You can’t feed the world without the modern technology of commercial farming, no doubt about it. I’m just trying to produce a product for a clientele of people who want a different food source. You have to have all methods of farming to make it work. I’m just trying to capitalize on this niche market.

As far as certified grass-fed beef is concerned, there are some small farms, but you can count them on one hand. A good climate for growing grass is one of the advantages we have in Alabama. We are trying to use as many native varieties as we can, trying to get the soil back to its healthiest.

I have grass-fed certification from independent auditors at the American Grassfed Association. It’s the same with certification of my organic vegetables. An inspector comes out and inspects the soil and looks at the records. But there is not a place in the state of Alabama that can process organic beef, so I can’t put an organic seal on it. Our produce is certified CCOF, California Certified Organic Farming. There are some other certifiers, but I got hooked up through the CCOF years ago, and they have an inspector who comes by once or twice a year and they do all the testing.

Right now the main problem with growth of organic cattle farming is the processing. All of our infrastructure is geared for mass production. The processing facilities are located where the largest number of animals are. There are only two processing facilities in Alabama that I can take my product to and put my label on. One is in Dothan, and the other is in Cullman. You have the cost of hauling them there and another trip to get it and bring it back. Most of these smaller places can do only about 10 head a week, whereas the mass processors in the U.S. slaughtered about 655,000 head last week.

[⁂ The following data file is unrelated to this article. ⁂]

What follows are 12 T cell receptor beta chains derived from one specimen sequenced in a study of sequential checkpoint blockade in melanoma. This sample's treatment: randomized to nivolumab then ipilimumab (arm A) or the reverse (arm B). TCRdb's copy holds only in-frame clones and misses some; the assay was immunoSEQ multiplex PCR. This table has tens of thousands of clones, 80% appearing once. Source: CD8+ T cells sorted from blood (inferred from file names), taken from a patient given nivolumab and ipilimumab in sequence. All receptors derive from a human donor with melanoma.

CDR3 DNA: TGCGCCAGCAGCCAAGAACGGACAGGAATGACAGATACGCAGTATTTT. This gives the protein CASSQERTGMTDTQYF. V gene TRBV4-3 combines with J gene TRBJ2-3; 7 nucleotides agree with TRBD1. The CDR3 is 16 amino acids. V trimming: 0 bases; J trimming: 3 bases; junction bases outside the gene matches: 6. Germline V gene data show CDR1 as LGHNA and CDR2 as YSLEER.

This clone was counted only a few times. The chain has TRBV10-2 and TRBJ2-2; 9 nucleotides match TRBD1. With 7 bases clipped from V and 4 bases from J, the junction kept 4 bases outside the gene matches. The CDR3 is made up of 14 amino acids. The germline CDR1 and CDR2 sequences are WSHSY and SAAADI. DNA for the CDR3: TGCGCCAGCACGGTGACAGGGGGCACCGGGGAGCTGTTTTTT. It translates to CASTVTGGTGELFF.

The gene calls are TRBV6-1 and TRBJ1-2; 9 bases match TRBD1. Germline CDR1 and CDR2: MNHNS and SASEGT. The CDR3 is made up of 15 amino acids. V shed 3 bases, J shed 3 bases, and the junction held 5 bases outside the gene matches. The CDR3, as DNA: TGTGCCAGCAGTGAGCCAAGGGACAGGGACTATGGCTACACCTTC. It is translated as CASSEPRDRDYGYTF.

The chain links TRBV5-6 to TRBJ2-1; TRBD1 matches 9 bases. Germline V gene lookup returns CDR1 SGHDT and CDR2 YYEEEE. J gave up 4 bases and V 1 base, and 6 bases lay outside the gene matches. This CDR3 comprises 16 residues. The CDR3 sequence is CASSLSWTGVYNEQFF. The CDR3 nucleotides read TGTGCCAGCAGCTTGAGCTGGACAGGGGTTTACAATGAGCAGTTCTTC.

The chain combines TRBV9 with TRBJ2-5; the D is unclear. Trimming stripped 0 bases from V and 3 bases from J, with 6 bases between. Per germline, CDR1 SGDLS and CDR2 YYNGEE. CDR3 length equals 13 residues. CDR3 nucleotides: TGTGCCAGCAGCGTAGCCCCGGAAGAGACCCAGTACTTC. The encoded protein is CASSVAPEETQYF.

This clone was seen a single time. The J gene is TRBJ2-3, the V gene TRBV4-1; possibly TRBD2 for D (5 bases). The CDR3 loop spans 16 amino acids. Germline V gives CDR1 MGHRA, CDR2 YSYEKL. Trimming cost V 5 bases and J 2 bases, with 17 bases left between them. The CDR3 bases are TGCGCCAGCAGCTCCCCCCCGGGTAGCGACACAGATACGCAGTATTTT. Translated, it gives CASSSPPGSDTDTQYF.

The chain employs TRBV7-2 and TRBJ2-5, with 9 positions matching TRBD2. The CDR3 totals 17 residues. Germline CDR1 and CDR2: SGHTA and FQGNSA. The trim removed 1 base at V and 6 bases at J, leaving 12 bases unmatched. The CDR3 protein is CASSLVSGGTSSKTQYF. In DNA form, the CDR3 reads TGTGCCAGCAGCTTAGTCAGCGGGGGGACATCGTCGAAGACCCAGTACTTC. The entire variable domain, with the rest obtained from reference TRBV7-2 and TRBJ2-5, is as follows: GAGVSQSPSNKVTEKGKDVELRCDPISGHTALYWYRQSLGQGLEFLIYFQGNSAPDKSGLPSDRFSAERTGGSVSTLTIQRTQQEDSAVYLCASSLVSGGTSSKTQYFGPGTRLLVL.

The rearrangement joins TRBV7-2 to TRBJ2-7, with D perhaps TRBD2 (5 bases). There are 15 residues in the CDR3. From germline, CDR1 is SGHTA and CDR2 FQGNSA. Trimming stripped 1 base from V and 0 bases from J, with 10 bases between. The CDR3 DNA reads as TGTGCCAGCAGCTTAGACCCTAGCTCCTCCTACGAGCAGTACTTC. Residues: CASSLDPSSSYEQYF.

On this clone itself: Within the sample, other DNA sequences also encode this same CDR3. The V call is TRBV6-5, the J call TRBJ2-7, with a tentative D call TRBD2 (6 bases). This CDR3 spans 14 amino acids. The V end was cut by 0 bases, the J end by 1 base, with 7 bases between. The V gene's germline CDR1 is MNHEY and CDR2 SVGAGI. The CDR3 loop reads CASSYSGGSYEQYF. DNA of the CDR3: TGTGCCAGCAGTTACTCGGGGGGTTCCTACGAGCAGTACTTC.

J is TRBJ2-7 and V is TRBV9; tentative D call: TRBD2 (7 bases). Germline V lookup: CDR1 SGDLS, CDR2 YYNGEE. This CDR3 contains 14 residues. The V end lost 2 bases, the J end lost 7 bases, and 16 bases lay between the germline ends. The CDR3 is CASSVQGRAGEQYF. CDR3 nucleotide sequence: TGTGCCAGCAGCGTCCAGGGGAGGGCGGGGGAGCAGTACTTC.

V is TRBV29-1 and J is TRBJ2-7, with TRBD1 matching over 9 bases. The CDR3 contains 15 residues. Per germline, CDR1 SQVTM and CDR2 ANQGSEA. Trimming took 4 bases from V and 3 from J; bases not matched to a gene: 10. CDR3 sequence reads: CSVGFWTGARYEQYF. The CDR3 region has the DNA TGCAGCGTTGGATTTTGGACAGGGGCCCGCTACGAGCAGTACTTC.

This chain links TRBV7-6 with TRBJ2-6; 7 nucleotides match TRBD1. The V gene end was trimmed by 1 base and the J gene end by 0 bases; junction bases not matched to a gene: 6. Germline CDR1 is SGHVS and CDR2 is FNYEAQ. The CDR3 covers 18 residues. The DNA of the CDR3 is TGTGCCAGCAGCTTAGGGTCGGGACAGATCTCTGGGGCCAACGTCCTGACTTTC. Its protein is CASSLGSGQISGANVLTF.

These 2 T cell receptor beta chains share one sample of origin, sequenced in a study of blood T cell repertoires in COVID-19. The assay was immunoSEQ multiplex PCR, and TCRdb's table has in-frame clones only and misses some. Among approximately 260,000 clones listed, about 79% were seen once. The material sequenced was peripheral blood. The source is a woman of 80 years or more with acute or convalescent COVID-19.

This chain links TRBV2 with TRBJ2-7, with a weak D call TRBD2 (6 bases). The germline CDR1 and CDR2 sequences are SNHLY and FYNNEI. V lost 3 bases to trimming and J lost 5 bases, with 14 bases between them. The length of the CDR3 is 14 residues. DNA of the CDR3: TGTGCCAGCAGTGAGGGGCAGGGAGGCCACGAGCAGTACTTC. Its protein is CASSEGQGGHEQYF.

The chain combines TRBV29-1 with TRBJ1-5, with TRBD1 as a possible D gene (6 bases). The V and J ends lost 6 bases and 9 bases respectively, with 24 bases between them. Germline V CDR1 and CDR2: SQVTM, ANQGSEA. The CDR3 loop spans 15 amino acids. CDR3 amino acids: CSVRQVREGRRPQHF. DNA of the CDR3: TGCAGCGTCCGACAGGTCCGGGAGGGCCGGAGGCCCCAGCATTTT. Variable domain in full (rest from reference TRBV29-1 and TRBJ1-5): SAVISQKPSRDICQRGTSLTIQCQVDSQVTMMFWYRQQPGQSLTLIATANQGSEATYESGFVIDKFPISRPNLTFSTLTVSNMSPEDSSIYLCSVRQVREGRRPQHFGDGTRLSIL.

As more and more people get into it, you can have the processing facilities that make it work. Every town used to have two or three processing plants that would allow you to raise up a few little pigs or beeves and trade them with your neighbors or friends. They had a whole infrastructure going, and until it comes back, it’s not going to be as feasible as it once was.

I used to think raising grass-fed beef was a fad, but it’s the real deal now. There are really people who do their homework and understand how to get back to producing top quality grass. It’s not easy. But, hopefully, if my grandsons and granddaughters ever want to do this, we’ll have the infrastructure ready for them to do it.

I have two sons, one on the farm full time and one that helps part time. They’re the fifth generation on the farm, my grandpa’s old place. It’s the same property I was born and raised on, Hastings Farm. We basically don’t own a lot of what we farm. We rent a good bit of land, and we’re finding that there are landowners who like to see that the land is coming back to being farmed organically.

Chris McFadyen is the editorial director of Business Alabama.